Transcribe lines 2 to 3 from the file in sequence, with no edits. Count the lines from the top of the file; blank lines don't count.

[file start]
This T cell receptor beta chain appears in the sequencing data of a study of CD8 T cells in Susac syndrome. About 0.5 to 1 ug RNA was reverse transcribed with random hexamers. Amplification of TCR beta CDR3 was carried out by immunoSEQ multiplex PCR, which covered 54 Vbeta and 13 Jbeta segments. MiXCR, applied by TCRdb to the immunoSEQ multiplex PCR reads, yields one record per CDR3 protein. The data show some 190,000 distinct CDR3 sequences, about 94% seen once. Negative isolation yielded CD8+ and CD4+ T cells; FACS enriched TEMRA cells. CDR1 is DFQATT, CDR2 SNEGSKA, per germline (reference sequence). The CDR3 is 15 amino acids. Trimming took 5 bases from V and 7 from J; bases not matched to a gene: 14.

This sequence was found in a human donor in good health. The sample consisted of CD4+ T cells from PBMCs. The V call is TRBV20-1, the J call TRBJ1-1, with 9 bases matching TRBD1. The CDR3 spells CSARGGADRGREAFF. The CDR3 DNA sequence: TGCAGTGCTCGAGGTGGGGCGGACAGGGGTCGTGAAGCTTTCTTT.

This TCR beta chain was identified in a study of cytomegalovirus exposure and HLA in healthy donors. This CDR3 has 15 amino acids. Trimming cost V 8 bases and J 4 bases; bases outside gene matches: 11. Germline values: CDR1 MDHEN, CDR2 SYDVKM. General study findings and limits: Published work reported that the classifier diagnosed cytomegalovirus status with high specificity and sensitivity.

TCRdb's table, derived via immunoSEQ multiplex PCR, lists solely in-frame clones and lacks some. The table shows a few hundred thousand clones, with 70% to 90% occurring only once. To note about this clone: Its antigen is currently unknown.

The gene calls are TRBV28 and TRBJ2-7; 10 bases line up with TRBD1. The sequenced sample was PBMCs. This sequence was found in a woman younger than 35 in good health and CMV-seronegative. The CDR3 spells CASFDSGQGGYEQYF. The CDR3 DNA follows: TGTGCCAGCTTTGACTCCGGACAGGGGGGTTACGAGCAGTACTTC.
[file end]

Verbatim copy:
This sequence was found in a human donor in good health. The sample consisted of CD4+ T cells from PBMCs. The V call is TRBV20-1, the J call TRBJ1-1, with 9 bases matching TRBD1. The CDR3 spells CSARGGADRGREAFF. The CDR3 DNA sequence: TGCAGTGCTCGAGGTGGGGCGGACAGGGGTCGTGAAGCTTTCTTT.

This TCR beta chain was identified in a study of cytomegalovirus exposure and HLA in healthy donors. This CDR3 has 15 amino acids. Trimming cost V 8 bases and J 4 bases; bases outside gene matches: 11. Germline values: CDR1 MDHEN, CDR2 SYDVKM. General study findings and limits: Published work reported that the classifier diagnosed cytomegalovirus status with high specificity and sensitivity.